Editor's note: We'll be running all Rising Stars Class of 2021 profiles over the next two weeks. Today, we profile Paolo Bomben.
A professional chemist with a doctorate in chemistry from the University of Calgary, Paolo Bomben has always been fascinated about the interplay between chemistry and energy related matters.
As leader of the Bitumen Beyond Combustion program at provincially funded Alberta Innovates, he is putting that interest to work in research into how to transform bitumen into non-combustible products. “There’s chemistry involved in those transformations and that got me really excited,” says Bomben, senior manager of Clean Technology Development, who sees the program as Alberta’s greatest diversification opportunity.
“At the end of the day, bitumen is in my mind a resource; it’s a chemical mixture. It’s not just an input to make fuels.”
Bitumen Beyond Combustion aims to create a new value chain in non-combustion products, or, in the case of asphalt, building on an existing value chain. “It leverages our existing skill sets — oil and gas extraction and production,” and “builds on our strengths,” he says. “That’s why I see it as really important, because everyone who’s participating in the oil and gas value chain today can also participate in the bitumen beyond combustion value chain. We just have a different end state of, let’s say, materials, and that will create an industry of its own.”
The new value chain will be heavily focused on high-value, carbon material-based products such as carbon fibre, graphene and nanotubes, which are sought after by different industries for their strength and electrical properties, durability and resistance to corrosion, Bomben suggests. “I can see those industries growing in time.”
Despite his current focus on bitumen, Bomben obtained a PhD in solar cell materials before working on hydrogen electrolysis at a start-up company. He got into the oilpatch through two years in sustainability consulting, advising oil and gas companies on greenhouse gas quantification, as well as technology they could implement to reduce their environmental impacts.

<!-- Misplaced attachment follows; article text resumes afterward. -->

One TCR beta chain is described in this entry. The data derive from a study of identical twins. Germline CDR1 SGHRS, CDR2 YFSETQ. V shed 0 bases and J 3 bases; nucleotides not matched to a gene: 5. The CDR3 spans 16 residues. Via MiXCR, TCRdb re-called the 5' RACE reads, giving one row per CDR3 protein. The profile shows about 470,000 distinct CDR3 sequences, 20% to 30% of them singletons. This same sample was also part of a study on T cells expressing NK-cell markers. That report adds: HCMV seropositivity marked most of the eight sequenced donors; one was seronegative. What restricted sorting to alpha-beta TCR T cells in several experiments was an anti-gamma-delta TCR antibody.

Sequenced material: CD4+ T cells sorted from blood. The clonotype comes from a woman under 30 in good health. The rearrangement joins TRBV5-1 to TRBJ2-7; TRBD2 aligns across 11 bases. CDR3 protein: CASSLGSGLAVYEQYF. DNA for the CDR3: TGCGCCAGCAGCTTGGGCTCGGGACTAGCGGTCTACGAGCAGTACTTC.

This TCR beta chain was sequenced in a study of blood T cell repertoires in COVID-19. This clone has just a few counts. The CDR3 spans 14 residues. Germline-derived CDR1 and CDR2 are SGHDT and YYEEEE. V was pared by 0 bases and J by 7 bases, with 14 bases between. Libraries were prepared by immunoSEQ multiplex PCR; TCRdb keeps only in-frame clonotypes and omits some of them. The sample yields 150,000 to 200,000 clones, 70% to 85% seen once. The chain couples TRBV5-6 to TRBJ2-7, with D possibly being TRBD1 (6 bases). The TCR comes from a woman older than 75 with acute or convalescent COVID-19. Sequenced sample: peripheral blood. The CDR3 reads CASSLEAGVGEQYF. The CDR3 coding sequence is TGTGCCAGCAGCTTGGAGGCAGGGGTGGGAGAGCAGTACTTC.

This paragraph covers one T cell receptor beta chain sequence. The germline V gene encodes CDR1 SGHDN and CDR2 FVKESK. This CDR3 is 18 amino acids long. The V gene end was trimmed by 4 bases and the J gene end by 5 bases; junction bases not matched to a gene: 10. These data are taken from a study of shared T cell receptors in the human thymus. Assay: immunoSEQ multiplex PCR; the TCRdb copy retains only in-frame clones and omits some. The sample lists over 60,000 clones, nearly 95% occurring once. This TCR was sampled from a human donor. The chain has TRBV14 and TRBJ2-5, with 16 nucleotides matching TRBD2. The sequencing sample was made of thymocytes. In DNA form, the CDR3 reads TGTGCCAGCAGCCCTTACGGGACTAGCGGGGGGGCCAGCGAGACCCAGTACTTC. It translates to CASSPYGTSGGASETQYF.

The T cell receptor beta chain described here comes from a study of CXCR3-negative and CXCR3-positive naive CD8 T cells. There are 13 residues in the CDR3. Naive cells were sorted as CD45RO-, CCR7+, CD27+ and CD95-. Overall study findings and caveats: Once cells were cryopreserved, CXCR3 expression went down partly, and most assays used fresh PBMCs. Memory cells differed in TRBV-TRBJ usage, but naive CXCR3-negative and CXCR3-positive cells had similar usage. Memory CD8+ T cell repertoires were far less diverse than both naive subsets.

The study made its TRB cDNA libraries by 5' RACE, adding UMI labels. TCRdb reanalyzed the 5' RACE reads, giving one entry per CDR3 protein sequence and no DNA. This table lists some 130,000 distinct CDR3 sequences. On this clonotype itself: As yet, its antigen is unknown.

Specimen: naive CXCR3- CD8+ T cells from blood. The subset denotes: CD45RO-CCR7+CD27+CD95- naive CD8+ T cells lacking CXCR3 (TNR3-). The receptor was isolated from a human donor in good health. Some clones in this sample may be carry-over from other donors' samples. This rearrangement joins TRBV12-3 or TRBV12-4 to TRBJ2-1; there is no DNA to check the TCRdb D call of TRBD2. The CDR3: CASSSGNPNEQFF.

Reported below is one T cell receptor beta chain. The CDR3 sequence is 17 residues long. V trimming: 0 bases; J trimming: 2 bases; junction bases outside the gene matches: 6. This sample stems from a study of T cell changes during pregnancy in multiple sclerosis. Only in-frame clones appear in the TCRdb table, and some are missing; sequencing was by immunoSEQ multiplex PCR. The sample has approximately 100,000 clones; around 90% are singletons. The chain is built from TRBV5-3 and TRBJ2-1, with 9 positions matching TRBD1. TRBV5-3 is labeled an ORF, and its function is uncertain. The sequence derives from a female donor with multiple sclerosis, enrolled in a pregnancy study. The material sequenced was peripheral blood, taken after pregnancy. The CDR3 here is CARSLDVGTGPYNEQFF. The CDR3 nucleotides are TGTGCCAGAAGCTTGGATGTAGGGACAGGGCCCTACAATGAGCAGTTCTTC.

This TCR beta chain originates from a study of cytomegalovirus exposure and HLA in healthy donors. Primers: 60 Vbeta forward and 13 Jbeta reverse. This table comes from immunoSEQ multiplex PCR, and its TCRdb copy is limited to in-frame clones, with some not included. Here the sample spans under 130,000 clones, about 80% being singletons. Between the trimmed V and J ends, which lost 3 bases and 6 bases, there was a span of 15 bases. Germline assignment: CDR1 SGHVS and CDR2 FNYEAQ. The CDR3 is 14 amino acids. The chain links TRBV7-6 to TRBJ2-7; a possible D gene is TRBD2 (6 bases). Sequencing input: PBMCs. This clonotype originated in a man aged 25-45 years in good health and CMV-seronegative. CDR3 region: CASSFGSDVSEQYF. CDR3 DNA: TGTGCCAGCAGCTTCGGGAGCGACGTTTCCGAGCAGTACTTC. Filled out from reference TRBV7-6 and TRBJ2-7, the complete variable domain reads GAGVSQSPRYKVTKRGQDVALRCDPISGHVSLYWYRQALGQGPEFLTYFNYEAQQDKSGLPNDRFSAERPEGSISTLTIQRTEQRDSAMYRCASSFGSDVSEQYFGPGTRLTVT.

Since joining Alberta Innovates three years ago, Bomben, who also is program manager of the Carbon Fibre Grand Challenge, has been focused entirely on a different approach in looking at Alberta’s hydrocarbon resources or bitumen molecules. “What we’re removing from the barrel for our Beyond Combustion concept is the parts that were to go through the cokers in the refinery, the heavy GHG intensive parts of the refinery,” he says. “The oils that come out are much more of a light oil and are easier to process and reduce the energy required in refineries.” They also are lower in greenhouse gas emissions.
Bomben, though, emphasizes that the BBC concept is still in its early stages and that the first products might not be available until the mid to end of this decade. “It takes time to develop the technology.”
He points out that AOSTRA (Alberta Oil Sands Technology and Research Authority) funded by the Alberta government developed SAGD but it was more than 25 years before the first project was in operation. “In our minds because it’s above ground it [the BBC concept] will not take 30 years to develop. This will probably take a decade or so, before we can get there,” says Bomben. “But if we can unlock this opportunity, it’s an opportunity we believe will last for many, many decades to come, because the types of products we’re talking about will be needed to the end of the century and beyond.”
As for his future path, Bomben likely will be continuing to address the energy challenges around oil and gas development and the energy transition. “I see this sort of as my life’s work for the rest of my career, and 10 years from now, I’ll still be working down this line,” he says. “I don’t know exactly what projects I’ll be working on, but [I’ll be] certainly addressing the challenges that our energy sector faces as we navigate the different shifts that are coming.”
He also is optimistic about the future of the oil and gas industry. “I have the fortunate opportunity, working at Alberta Innovates, to see a lot of the new technologies and new ideas that are coming forward and the brilliant minds that are working on these problems in Alberta,” says Bomben. “I’m able to see these things in their infancy as they grow, as they move towards that [goal of solving problems] and have a sense of what they’ll be capable of once they reach full maturity.”
Rising Stars: Sponsors
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